Reviewed by: dave P on August 25th, 2009
They're a business...not a school. Get the students in....grab the loan money...get them out.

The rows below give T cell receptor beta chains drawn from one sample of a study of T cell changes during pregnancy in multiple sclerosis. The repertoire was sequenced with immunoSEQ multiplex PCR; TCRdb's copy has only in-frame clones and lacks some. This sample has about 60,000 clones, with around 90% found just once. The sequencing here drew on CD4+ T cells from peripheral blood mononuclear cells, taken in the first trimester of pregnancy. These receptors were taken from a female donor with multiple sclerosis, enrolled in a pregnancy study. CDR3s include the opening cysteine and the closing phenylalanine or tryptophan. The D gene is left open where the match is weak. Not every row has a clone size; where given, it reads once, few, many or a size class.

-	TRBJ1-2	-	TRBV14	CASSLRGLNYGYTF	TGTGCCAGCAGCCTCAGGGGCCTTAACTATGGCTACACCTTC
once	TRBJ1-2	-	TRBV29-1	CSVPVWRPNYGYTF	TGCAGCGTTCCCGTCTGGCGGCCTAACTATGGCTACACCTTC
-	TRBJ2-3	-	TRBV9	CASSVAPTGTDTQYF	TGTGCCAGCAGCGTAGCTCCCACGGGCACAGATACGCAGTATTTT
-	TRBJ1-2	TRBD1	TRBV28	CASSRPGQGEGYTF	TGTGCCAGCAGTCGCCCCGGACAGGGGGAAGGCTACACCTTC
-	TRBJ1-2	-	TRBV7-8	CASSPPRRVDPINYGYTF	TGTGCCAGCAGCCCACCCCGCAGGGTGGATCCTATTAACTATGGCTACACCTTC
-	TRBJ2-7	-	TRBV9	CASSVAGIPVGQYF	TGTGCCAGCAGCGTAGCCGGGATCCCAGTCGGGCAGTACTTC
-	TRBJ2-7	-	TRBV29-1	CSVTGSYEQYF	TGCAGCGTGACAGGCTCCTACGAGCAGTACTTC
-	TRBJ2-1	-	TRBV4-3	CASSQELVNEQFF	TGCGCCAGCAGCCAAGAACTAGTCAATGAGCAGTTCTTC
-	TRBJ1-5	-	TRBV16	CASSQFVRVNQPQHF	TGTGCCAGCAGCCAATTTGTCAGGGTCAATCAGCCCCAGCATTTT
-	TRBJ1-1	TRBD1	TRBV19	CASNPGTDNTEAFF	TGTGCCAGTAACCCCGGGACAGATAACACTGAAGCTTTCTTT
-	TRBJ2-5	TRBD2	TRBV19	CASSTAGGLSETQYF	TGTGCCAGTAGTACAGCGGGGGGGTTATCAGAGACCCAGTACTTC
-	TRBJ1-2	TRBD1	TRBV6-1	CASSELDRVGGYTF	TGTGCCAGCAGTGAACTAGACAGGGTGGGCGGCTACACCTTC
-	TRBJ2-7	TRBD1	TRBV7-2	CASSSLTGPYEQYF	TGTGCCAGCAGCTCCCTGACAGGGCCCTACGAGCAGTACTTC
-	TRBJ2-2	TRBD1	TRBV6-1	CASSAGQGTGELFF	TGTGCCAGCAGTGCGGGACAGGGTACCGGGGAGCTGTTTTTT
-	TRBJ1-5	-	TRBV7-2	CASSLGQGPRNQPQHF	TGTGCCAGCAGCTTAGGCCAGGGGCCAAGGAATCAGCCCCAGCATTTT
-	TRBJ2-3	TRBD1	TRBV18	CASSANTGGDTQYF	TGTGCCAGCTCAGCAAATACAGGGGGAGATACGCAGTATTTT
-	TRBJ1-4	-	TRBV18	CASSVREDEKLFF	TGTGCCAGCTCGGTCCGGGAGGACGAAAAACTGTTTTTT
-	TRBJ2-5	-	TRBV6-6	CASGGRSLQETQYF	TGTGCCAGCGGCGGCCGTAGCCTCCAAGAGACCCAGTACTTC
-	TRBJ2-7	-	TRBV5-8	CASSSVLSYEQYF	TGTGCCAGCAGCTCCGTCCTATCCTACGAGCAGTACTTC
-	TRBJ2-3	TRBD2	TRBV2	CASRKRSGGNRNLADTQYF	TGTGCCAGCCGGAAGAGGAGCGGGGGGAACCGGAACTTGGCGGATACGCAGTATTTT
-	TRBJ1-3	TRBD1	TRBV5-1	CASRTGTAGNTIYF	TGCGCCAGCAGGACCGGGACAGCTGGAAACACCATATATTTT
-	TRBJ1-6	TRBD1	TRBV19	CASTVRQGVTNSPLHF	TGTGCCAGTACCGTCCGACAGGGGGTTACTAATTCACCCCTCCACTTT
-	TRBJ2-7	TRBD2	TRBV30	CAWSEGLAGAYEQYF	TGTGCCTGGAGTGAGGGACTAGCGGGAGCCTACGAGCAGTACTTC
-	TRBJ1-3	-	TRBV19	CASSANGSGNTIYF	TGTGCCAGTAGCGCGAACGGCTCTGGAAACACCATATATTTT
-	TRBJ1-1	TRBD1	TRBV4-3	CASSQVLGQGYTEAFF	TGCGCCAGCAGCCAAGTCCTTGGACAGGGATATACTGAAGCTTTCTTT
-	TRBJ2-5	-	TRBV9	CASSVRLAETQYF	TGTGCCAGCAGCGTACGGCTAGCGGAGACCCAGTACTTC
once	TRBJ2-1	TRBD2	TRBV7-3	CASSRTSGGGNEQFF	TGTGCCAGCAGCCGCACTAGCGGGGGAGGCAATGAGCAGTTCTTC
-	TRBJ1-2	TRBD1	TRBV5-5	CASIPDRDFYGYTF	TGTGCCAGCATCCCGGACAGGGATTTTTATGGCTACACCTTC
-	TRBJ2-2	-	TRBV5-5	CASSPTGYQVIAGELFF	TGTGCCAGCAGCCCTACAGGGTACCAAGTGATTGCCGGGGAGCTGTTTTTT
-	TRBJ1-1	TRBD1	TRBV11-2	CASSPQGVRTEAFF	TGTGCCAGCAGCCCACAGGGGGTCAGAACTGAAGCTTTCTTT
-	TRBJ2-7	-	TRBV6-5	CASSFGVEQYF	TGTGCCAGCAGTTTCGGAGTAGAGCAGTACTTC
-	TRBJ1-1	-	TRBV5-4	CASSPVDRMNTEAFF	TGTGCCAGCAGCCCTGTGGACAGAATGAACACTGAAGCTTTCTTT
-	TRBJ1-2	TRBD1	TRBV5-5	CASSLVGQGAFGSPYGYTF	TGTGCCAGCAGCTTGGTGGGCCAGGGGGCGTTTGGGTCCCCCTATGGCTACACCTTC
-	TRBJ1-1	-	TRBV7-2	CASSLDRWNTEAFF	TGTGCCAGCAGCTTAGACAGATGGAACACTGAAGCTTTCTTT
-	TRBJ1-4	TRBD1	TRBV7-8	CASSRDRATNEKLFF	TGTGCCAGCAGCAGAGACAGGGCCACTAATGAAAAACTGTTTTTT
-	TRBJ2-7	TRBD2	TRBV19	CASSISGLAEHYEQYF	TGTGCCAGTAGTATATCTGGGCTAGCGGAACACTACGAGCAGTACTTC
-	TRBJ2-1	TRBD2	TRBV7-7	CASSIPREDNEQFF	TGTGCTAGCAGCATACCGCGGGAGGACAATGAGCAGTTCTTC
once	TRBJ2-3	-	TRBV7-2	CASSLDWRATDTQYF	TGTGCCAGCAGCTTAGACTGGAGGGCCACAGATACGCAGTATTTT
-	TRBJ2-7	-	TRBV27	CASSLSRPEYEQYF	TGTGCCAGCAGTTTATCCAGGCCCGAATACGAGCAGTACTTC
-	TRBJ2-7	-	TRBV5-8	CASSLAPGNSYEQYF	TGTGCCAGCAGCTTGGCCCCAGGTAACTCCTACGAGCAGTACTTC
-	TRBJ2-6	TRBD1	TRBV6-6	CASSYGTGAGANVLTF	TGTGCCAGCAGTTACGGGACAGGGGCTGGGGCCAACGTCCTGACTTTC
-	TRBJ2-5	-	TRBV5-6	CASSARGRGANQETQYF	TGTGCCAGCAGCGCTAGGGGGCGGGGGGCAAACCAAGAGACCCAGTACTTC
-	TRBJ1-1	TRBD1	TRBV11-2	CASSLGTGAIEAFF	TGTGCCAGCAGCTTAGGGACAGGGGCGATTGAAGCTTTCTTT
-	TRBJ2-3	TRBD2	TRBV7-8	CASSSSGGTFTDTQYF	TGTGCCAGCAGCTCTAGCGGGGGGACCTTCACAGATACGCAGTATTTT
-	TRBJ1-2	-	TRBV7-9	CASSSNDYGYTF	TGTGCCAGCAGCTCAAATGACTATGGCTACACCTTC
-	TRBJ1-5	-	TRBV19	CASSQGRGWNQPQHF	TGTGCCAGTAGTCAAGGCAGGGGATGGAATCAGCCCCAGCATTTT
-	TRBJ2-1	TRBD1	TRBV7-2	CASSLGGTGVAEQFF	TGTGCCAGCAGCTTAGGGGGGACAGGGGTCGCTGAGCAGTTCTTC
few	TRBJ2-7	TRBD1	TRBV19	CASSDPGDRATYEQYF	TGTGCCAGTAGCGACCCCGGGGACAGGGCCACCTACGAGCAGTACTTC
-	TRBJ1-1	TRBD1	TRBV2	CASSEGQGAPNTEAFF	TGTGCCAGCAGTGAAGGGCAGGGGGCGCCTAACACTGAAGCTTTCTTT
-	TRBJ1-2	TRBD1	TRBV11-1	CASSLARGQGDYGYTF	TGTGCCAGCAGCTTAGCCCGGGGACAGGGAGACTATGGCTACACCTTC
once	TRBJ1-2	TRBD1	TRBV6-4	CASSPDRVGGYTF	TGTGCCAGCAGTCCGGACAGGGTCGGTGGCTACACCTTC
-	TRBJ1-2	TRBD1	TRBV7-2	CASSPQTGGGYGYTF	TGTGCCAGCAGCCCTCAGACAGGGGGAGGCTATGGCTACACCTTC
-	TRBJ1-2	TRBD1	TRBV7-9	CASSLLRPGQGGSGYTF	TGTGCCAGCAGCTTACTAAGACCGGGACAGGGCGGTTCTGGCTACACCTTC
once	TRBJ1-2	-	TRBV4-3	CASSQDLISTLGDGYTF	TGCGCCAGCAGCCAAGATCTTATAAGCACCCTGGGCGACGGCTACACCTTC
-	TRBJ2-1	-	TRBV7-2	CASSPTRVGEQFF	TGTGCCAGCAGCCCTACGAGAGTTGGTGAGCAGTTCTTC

I am a full sail student...right now. I actually had an instructor come in on the first day of class and announce.."I'm not really to up on this stuff, so I'll be learning along with you" then he cut the class short and dismissed us after only 45 minutes of what was supposed to be a 4 HOUR CLASS!!! You can't learn anything unless practice on the schools computers...but there are no open labs!!! They don't want to pay the lab monitors!!!! they wait for students to VOLUNTEER to monitor the labs!!! hundreds of thousands of dollars worth of hardware and software sits in dark, locked rooms for hours each day, with eager students, desperate to practice thier newly learned skills, looking longingly in through the dark windows. All because Full sail refuses to pay someone $10/hour to sit in an lab and watch the computers!!!